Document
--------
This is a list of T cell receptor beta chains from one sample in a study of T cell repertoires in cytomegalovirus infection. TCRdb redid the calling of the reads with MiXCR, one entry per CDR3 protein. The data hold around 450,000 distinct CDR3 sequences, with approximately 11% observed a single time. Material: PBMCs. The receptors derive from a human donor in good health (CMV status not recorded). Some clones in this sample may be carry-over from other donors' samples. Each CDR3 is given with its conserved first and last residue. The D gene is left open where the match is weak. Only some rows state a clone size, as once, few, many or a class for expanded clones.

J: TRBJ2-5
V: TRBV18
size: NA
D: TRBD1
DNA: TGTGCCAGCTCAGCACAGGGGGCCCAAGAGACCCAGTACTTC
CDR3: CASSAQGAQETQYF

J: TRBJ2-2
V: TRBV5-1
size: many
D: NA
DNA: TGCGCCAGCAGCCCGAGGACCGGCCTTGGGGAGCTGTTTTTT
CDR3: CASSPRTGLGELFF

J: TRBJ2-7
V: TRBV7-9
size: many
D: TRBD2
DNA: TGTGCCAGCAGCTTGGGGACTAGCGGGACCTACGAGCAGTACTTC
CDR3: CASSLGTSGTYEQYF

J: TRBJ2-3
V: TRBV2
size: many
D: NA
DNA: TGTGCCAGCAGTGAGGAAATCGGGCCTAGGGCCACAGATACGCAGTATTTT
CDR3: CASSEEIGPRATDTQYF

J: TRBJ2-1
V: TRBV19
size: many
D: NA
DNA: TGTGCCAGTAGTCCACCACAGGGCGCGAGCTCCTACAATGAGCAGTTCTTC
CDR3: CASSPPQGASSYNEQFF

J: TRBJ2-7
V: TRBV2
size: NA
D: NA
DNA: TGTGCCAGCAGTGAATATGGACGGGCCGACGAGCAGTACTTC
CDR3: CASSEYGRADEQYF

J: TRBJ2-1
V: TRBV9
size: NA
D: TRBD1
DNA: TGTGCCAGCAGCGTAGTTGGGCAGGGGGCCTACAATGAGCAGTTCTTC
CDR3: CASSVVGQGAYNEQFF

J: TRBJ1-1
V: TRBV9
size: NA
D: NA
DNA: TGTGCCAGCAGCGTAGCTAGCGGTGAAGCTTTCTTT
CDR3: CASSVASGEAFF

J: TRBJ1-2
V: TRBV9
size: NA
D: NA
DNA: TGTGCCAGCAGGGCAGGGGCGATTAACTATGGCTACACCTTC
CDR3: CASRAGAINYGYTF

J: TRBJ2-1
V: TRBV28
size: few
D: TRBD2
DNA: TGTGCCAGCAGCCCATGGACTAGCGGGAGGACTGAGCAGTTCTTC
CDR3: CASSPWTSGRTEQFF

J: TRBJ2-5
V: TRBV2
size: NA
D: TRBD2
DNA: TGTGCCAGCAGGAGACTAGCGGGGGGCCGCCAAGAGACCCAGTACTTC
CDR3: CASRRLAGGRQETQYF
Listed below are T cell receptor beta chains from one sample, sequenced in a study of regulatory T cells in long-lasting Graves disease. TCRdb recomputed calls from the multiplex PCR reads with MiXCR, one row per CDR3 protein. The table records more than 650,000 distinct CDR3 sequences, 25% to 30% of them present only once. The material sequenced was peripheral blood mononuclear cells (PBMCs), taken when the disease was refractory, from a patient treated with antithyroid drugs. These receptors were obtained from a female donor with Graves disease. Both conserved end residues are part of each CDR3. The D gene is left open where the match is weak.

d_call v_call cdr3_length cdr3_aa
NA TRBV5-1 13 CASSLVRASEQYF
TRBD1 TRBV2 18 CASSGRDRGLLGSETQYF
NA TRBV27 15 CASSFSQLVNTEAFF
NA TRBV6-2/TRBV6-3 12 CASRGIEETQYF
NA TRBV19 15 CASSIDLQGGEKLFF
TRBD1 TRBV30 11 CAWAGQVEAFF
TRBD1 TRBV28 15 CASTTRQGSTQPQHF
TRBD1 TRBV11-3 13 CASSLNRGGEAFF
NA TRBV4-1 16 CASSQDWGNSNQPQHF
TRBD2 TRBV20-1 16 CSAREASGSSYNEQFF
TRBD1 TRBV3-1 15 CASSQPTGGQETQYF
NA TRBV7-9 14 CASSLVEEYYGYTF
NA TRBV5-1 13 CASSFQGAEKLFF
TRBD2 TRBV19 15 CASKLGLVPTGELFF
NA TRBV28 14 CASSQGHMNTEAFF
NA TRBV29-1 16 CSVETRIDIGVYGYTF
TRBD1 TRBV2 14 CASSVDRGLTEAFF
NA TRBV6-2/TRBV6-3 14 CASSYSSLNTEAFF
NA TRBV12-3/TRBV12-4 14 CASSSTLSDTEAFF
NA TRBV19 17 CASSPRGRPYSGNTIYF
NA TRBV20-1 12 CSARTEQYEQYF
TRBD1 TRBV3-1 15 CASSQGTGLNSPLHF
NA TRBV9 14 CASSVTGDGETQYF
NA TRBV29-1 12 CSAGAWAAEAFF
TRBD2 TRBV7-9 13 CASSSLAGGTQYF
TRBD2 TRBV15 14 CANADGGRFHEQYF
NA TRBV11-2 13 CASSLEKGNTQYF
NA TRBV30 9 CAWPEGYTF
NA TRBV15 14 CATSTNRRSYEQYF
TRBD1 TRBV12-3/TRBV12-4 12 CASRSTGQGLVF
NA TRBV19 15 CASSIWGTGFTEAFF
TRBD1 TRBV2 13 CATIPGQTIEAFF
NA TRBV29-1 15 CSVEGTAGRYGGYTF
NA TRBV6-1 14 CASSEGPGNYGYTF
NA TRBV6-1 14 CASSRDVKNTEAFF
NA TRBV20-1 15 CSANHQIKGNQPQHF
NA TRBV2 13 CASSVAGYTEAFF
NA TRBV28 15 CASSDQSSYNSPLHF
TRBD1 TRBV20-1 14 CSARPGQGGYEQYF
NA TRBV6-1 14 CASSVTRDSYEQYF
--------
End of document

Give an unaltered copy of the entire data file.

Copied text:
This is a list of T cell receptor beta chains from one sample in a study of T cell repertoires in cytomegalovirus infection. TCRdb redid the calling of the reads with MiXCR, one entry per CDR3 protein. The data hold around 450,000 distinct CDR3 sequences, with approximately 11% observed a single time. Material: PBMCs. The receptors derive from a human donor in good health (CMV status not recorded). Some clones in this sample may be carry-over from other donors' samples. Each CDR3 is given with its conserved first and last residue. The D gene is left open where the match is weak. Only some rows state a clone size, as once, few, many or a class for expanded clones.

J: TRBJ2-5
V: TRBV18
size: NA
D: TRBD1
DNA: TGTGCCAGCTCAGCACAGGGGGCCCAAGAGACCCAGTACTTC
CDR3: CASSAQGAQETQYF

J: TRBJ2-2
V: TRBV5-1
size: many
D: NA
DNA: TGCGCCAGCAGCCCGAGGACCGGCCTTGGGGAGCTGTTTTTT
CDR3: CASSPRTGLGELFF

J: TRBJ2-7
V: TRBV7-9
size: many
D: TRBD2
DNA: TGTGCCAGCAGCTTGGGGACTAGCGGGACCTACGAGCAGTACTTC
CDR3: CASSLGTSGTYEQYF

J: TRBJ2-3
V: TRBV2
size: many
D: NA
DNA: TGTGCCAGCAGTGAGGAAATCGGGCCTAGGGCCACAGATACGCAGTATTTT
CDR3: CASSEEIGPRATDTQYF

J: TRBJ2-1
V: TRBV19
size: many
D: NA
DNA: TGTGCCAGTAGTCCACCACAGGGCGCGAGCTCCTACAATGAGCAGTTCTTC
CDR3: CASSPPQGASSYNEQFF

J: TRBJ2-7
V: TRBV2
size: NA
D: NA
DNA: TGTGCCAGCAGTGAATATGGACGGGCCGACGAGCAGTACTTC
CDR3: CASSEYGRADEQYF

J: TRBJ2-1
V: TRBV9
size: NA
D: TRBD1
DNA: TGTGCCAGCAGCGTAGTTGGGCAGGGGGCCTACAATGAGCAGTTCTTC
CDR3: CASSVVGQGAYNEQFF

J: TRBJ1-1
V: TRBV9
size: NA
D: NA
DNA: TGTGCCAGCAGCGTAGCTAGCGGTGAAGCTTTCTTT
CDR3: CASSVASGEAFF

J: TRBJ1-2
V: TRBV9
size: NA
D: NA
DNA: TGTGCCAGCAGGGCAGGGGCGATTAACTATGGCTACACCTTC
CDR3: CASRAGAINYGYTF

J: TRBJ2-1
V: TRBV28
size: few
D: TRBD2
DNA: TGTGCCAGCAGCCCATGGACTAGCGGGAGGACTGAGCAGTTCTTC
CDR3: CASSPWTSGRTEQFF

J: TRBJ2-5
V: TRBV2
size: NA
D: TRBD2
DNA: TGTGCCAGCAGGAGACTAGCGGGGGGCCGCCAAGAGACCCAGTACTTC
CDR3: CASRRLAGGRQETQYF
Listed below are T cell receptor beta chains from one sample, sequenced in a study of regulatory T cells in long-lasting Graves disease. TCRdb recomputed calls from the multiplex PCR reads with MiXCR, one row per CDR3 protein. The table records more than 650,000 distinct CDR3 sequences, 25% to 30% of them present only once. The material sequenced was peripheral blood mononuclear cells (PBMCs), taken when the disease was refractory, from a patient treated with antithyroid drugs. These receptors were obtained from a female donor with Graves disease. Both conserved end residues are part of each CDR3. The D gene is left open where the match is weak.

d_call v_call cdr3_length cdr3_aa
NA TRBV5-1 13 CASSLVRASEQYF
TRBD1 TRBV2 18 CASSGRDRGLLGSETQYF
NA TRBV27 15 CASSFSQLVNTEAFF
NA TRBV6-2/TRBV6-3 12 CASRGIEETQYF
NA TRBV19 15 CASSIDLQGGEKLFF
TRBD1 TRBV30 11 CAWAGQVEAFF
TRBD1 TRBV28 15 CASTTRQGSTQPQHF
TRBD1 TRBV11-3 13 CASSLNRGGEAFF
NA TRBV4-1 16 CASSQDWGNSNQPQHF
TRBD2 TRBV20-1 16 CSAREASGSSYNEQFF
TRBD1 TRBV3-1 15 CASSQPTGGQETQYF
NA TRBV7-9 14 CASSLVEEYYGYTF
NA TRBV5-1 13 CASSFQGAEKLFF
TRBD2 TRBV19 15 CASKLGLVPTGELFF
NA TRBV28 14 CASSQGHMNTEAFF
NA TRBV29-1 16 CSVETRIDIGVYGYTF
TRBD1 TRBV2 14 CASSVDRGLTEAFF
NA TRBV6-2/TRBV6-3 14 CASSYSSLNTEAFF
NA TRBV12-3/TRBV12-4 14 CASSSTLSDTEAFF
NA TRBV19 17 CASSPRGRPYSGNTIYF
NA TRBV20-1 12 CSARTEQYEQYF
TRBD1 TRBV3-1 15 CASSQGTGLNSPLHF
NA TRBV9 14 CASSVTGDGETQYF
NA TRBV29-1 12 CSAGAWAAEAFF
TRBD2 TRBV7-9 13 CASSSLAGGTQYF
TRBD2 TRBV15 14 CANADGGRFHEQYF
NA TRBV11-2 13 CASSLEKGNTQYF
NA TRBV30 9 CAWPEGYTF
NA TRBV15 14 CATSTNRRSYEQYF
TRBD1 TRBV12-3/TRBV12-4 12 CASRSTGQGLVF
NA TRBV19 15 CASSIWGTGFTEAFF
TRBD1 TRBV2 13 CATIPGQTIEAFF
NA TRBV29-1 15 CSVEGTAGRYGGYTF
NA TRBV6-1 14 CASSEGPGNYGYTF
NA TRBV6-1 14 CASSRDVKNTEAFF
NA TRBV20-1 15 CSANHQIKGNQPQHF
NA TRBV2 13 CASSVAGYTEAFF
NA TRBV28 15 CASSDQSSYNSPLHF
TRBD1 TRBV20-1 14 CSARPGQGGYEQYF
NA TRBV6-1 14 CASSVTRDSYEQYF